Summer just started, but already children have died after being left unattended in hot cars, according to the nonprofit National Safety Council, drawing attention to an issue that kills an average of 37 children a year.
The council released a report this month that says 742 US children died of heatstroke in vehicles between 1998 and 2017. Forty-two children died in these conditions in 2017, up from 39 the previous year.
Just 21 states have laws regarding this issue, the report says; eight include the possibility of felony charges for individuals who deliberately leave a child alone.
“There is a patchwork system across the country,” said Amy Artuso, the council’s senior program manager of advocacy. “We are calling for codification or increased consistency across the states. Either pass legislation, or improve existing legislation to better protect children.”
The report highlights the three main circumstances that result in pediatric vehicular hyperthermia: Fifty-five percent were parents or other caregivers unknowingly leaving a child behind, 27% were children gaining access to a car on their own, and 18% were parents or caregivers purposely leaving a child inside.
Typically, a caregiver plans to keep the child in the car for only a few minutes to run an errand and has no malicious intent. However, the sun creates a “greenhouse effect” in vehicles, according to a 2005 study. On an 86-degree day, the temperature in a car can increase by 19 degrees in as little as 10 minutes. A child’s body overheats faster than an adult’s and can start shutting down before then.
“We want parents to always look before they lock,” Artuso said. “Many parents who have lived this nightmare have said their mind was on autopilot.”
Stephanie Salvilla of Orlando, Florida, is one of those parents.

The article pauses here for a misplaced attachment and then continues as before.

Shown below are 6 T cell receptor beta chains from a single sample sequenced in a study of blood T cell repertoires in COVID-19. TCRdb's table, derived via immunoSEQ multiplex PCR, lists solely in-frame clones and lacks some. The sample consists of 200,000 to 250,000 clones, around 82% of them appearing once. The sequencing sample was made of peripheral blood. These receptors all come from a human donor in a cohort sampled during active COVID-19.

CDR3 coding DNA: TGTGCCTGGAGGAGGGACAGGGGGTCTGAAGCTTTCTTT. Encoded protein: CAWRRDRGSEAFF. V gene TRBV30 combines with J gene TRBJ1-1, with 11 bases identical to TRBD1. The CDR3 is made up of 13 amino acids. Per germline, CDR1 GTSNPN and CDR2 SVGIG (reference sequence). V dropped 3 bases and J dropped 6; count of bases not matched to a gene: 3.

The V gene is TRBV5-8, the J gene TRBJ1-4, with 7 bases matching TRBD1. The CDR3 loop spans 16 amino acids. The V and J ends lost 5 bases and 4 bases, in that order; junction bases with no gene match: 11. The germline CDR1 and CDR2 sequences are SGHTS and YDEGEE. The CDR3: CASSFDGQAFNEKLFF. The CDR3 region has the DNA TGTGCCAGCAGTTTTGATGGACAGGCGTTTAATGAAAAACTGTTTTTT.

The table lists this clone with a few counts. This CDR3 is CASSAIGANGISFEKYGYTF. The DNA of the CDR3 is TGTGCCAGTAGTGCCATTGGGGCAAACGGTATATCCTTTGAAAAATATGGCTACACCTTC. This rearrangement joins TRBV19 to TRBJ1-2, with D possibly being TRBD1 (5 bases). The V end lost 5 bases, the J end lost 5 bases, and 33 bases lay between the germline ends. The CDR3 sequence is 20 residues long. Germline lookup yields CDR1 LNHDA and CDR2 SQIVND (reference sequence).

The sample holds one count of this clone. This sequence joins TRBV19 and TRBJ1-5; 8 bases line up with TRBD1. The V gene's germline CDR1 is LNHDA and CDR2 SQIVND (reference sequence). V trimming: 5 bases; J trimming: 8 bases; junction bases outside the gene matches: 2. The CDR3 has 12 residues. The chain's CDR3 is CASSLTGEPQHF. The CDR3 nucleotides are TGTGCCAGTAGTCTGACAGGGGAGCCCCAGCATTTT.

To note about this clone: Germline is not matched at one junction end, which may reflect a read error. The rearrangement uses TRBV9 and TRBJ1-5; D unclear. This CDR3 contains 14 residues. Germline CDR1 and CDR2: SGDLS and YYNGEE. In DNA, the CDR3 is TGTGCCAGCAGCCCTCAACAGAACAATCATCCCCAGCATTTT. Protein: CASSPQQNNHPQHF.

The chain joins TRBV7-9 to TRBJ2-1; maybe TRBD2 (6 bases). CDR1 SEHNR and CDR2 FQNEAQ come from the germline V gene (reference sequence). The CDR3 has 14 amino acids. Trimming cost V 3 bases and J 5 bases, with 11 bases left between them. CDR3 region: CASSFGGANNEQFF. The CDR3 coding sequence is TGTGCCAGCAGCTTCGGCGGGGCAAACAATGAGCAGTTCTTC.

One morning in July 2009, she was running on four hours of sleep and adjusting to a new routine. Her husband put the children in the car that morning, so she did not place bottles in the front seat as a reminder like she normally did.
Salvilla first dropped off her 5-year-old daughter, and she says her brain “rebooted” when she saw her work building. Her 5-month-old son, Gannon, stayed behind in the car and the blistering Florida sun. She spent the day chatting to colleagues about him and planning weekend activities. It was after work when she found her son lifeless in her car.
Salvilla now speaks with parents to remind them that the experience could happen to anyone.
“Maybe they feel like a good parent could never forget,” she said. “Maybe they feel like their love for their child would supersede their nerve cells and memory cells.”
Salvilla also works with the safety organization KidsAndCars.org advocating for technology in cars to remind parents to check the back seat before locking up and walking away.
“There are reminders to put your seat belt on, turn off the headlights and take the key out of the ignition,” said Janette Fennell, president and founder of KidsAndCars.org. “There should be something that tells you if you’ve left your child behind.”
Salvilla says such reminders would have helped her. “With one simple change of routine that morning, I lost my son, and it was my fault,” she said. “I needed those visual cues, and it failed.”
Provisions to require visual or audio reminders for children left in cars have been included in the federal SELF DRIVE Act, which was introduced and passed the House in 2017. The comparable AV START Act was introduced in the Senate the same year and passed the Committee on Commerce, Science, and Transportation and awaits confirmation by the full Senate.
The new National Safety Council report also calls for the protection of anyone who acts in “good faith” to save a child from a hot car, the removal of “safe” time periods when kids may be left unattended in cars and the allocation of money from fines to education programs for parents, caregivers and offenders.
While supporters wait for these technological upgrades, the council and KidsAndCars.org advise caregivers to keep purses, cell phones or even a shoe in the back seat as a mental prompt to look before locking. Setting up a system with child care providers to contact guardians if a child does not show up as expected could also lead to a decrease in these preventable deaths, they say.